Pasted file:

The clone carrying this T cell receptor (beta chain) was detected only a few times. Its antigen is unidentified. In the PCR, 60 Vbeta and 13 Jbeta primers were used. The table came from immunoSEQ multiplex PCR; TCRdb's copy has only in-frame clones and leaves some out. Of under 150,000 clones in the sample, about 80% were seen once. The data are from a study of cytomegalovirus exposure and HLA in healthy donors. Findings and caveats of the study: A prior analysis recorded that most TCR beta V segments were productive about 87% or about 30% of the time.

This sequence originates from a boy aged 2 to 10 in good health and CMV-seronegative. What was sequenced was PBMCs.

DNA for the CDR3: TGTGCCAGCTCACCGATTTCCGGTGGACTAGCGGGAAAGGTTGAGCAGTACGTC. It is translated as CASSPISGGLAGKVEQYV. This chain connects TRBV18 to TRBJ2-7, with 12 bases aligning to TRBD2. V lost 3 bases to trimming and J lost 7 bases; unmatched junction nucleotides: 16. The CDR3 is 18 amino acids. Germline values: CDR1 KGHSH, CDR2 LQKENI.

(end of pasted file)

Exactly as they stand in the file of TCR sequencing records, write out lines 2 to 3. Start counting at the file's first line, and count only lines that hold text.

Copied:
This sequence originates from a boy aged 2 to 10 in good health and CMV-seronegative. What was sequenced was PBMCs.

DNA for the CDR3: TGTGCCAGCTCACCGATTTCCGGTGGACTAGCGGGAAAGGTTGAGCAGTACGTC. It is translated as CASSPISGGLAGKVEQYV. This chain connects TRBV18 to TRBJ2-7, with 12 bases aligning to TRBD2. V lost 3 bases to trimming and J lost 7 bases; unmatched junction nucleotides: 16. The CDR3 is 18 amino acids. Germline values: CDR1 KGHSH, CDR2 LQKENI.